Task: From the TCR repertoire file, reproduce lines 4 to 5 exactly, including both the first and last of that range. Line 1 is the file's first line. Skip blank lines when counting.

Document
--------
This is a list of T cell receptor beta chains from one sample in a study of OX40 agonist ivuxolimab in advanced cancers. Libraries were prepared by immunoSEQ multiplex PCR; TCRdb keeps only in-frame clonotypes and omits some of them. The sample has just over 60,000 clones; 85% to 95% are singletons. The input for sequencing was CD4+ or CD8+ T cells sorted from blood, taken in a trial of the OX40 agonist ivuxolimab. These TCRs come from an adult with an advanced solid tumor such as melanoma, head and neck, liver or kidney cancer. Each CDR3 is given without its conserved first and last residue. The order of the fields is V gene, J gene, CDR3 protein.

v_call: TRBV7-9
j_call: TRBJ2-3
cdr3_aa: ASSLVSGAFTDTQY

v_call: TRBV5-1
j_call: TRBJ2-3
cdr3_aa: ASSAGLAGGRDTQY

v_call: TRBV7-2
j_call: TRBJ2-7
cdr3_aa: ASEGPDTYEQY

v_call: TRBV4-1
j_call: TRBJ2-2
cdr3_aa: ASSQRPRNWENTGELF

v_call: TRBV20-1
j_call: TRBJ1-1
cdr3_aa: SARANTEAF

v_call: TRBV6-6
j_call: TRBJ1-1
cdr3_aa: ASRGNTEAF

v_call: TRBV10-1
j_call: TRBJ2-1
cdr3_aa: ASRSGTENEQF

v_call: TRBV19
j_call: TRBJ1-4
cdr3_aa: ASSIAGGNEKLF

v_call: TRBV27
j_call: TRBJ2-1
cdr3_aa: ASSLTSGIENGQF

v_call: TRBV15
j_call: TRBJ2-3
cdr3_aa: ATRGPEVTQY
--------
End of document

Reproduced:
cdr3_aa: ASSLVSGAFTDTQY

v_call: TRBV5-1